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The Future of Video Games: Cracking Open the Sears Wishbook

On 04/20/2012 at 10:58 PM by Julian Titus

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And at last we come to the end of my Future of Video Games blog series that comes from the past. If you have gotten this far I applaud you! You are now armed with the knowledge to partake in the next episode of PixlTalk, hosted by yours truly and the rest of the Tri-Force crew, Patrick and Rob.

Still need to catch up?

Part One

Part Two

Part Three

Part Four

Ah, the Sears Wishbook. I have fond memories of getting that huge treasure trove of toys and spending hours upon hours poring over the pages. All of the Transformers and G.I. JOE and Ninja Turtles figures were always set up in elaborate scenes with all the accessories and vehicles you could ever want. Even though I knew I’d never have such a set up at home, I derived a lot of pleasure from just looking at it all laid out.

                                                                                       Porn for 8 year olds.

I’ve been writing about the future of video games this week, and I can think of no better way to close this series out than by gazing into my virtual wishbook, so to speak. We’re right at the cusp of getting new information about the next generation of consoles. There will certainly be more Wii U details released soon, and even if Microsoft and Sony don’t make any official announcements I expect we’ll be getting some rumors leaking out about their new machines. Now, I’m not going to spend this blog talking about how mind-blowing the graphics are going to be in the next generation. I think we should all temper our expectations. The shift from the previous generation to now wasn’t the sea change that the leap from the 32-bit days to the PS2 days was, and I expect a smaller change moving forward. I don’t think it’s going to be obvious at first glance how the next generation is better than what we have. It’s going to be in the details once we take a closer look. But I truly believe that, once we take that closer look, we’re going to be blown away. So, here is my wishlist for the next generation.

Improved Animation

I remember playing Resident Evil way back in 1996. I loved the game, but I remember a specific moment in the game where you had to drain a dirty bathtub. When I was prompted to do it I had a great feeling of dread, because I was just sure something was going to pop out and kill me. But when I pressed the action button, Jill stood in place and the bathtub emptied seemingly by magic. It completely took me out of the game. I’ve seen plenty of other games where I felt like there were animations missing that would have added to the immersion and mood of the scene. I’m sure it always comes down to space and time constraints, but I think as we move forward the idea of having a character stand there while a switch magically gets flipped will not be forgiven. I want to actually see my character performing these actions. Not only is it more immersive, but it can add to the tension and suspense in a game where you have to turn a crank or place an item while your enemies pursue you.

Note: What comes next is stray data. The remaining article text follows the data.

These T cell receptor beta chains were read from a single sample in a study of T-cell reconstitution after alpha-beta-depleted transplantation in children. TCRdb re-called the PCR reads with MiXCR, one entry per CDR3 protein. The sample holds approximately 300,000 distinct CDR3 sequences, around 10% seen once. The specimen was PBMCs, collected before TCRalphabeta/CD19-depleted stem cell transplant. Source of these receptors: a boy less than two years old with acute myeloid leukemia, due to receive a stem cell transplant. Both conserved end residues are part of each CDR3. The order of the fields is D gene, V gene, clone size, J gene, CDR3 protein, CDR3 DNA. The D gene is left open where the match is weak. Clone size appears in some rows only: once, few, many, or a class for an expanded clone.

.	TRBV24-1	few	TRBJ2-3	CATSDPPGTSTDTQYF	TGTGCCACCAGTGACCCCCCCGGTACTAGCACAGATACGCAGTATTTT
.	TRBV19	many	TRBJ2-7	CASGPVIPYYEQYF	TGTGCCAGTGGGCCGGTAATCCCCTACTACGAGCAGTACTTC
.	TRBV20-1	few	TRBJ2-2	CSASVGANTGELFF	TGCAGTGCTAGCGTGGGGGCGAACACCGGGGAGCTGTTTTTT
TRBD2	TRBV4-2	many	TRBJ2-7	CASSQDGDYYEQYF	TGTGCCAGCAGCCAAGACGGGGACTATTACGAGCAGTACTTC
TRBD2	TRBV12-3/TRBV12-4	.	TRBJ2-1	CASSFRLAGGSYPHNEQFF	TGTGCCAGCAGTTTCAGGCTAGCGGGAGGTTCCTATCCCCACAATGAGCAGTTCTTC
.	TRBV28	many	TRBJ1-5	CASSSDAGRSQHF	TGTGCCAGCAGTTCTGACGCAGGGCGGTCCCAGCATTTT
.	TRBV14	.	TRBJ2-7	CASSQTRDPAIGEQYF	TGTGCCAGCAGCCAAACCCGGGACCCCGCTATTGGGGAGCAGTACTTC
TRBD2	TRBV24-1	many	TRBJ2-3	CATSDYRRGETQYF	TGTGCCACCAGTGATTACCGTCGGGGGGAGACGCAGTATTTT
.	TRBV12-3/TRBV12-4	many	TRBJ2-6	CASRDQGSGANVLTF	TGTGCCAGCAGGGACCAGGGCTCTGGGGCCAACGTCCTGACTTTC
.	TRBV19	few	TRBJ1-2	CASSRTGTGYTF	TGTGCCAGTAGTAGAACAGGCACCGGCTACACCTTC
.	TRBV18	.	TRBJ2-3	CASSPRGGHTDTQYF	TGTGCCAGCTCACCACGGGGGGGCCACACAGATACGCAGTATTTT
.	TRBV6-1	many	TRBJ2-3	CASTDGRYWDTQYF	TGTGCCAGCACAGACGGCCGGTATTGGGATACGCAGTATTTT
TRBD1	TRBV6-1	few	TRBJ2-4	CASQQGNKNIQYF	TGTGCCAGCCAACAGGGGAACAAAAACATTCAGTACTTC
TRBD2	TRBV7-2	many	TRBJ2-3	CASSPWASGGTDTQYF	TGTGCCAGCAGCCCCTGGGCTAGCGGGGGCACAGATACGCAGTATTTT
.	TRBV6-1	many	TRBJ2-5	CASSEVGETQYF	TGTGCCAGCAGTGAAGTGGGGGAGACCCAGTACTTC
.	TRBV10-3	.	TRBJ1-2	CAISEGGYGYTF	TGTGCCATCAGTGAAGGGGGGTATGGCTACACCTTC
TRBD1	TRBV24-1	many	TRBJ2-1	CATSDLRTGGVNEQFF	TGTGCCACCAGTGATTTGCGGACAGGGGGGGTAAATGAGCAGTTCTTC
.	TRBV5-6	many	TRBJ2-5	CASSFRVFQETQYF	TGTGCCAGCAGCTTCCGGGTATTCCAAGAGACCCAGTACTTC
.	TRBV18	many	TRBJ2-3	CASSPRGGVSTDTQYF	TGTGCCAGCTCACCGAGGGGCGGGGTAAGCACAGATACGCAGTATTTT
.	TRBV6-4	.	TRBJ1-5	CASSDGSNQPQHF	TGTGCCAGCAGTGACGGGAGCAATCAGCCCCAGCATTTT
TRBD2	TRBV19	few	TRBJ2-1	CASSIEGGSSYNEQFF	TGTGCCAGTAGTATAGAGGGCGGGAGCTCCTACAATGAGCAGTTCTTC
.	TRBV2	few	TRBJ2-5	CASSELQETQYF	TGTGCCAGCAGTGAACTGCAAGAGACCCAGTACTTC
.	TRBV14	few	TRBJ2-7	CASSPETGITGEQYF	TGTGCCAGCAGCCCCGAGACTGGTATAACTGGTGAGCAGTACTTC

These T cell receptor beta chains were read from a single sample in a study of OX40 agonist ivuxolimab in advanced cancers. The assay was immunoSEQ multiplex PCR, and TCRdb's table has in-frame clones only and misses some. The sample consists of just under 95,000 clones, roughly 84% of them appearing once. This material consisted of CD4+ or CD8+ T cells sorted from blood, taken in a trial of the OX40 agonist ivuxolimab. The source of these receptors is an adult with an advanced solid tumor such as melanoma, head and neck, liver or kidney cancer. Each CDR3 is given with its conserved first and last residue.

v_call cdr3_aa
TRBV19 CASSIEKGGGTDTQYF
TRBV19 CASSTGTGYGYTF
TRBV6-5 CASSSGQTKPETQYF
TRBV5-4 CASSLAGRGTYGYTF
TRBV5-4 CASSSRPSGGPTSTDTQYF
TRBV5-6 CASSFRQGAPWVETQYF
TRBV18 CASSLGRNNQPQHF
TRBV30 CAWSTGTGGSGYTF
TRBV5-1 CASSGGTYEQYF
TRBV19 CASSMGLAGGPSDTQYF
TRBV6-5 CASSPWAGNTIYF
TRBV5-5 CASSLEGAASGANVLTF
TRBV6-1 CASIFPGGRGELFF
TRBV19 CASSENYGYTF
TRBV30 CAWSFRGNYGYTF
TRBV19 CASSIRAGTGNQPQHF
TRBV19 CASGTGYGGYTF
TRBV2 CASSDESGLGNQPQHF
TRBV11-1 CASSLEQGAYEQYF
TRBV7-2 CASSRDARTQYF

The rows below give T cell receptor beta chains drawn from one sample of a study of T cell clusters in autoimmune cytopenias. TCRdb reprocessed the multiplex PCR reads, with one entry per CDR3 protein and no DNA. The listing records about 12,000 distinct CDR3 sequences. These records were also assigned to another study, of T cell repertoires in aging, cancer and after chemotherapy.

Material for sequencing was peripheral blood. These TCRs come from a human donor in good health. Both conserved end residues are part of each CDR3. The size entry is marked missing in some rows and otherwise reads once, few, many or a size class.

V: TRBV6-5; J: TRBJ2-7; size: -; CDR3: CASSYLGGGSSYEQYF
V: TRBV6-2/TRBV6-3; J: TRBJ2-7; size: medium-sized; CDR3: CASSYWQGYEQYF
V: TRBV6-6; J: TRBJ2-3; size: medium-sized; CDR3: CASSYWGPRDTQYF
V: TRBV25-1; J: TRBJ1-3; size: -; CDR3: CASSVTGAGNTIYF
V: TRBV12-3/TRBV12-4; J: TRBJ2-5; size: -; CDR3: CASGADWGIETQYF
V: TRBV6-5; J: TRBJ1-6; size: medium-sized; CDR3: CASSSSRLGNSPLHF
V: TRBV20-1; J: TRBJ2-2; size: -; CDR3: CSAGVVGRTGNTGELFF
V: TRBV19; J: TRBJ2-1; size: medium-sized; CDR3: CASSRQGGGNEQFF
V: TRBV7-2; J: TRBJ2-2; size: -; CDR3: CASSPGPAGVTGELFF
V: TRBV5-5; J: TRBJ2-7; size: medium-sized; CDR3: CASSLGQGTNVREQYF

Animation is something that can make or break a character-driven game. For the past 10 years or so I’ve dreamed of having games that don’t constantly repeat the same animations for the entire adventure. When you attack in Final Fantasy VII, Cloud swings his sword the same way every time. When Kratos opens a large door, he does it the same way, every time. Any time you are tasked with a button-prompted “quick-time event” in a video game your character goes through the same animations every time. The Uncharted series has been the leader in creating nuanced, contextual animations, and it’s something I hope becomes a standard in the next console cycle. Nathan Drake stands in slightly different positions as he takes cover. Many of his running and walking animations vary as you traverse the environments. These are very small things that most people don’t notice, but you come away from the experience with a sense of having been in the shoes of your character the entire time. This will obviously add to the time needed to produce new games, but I think it will be time well spent.

Perfect Collision Detection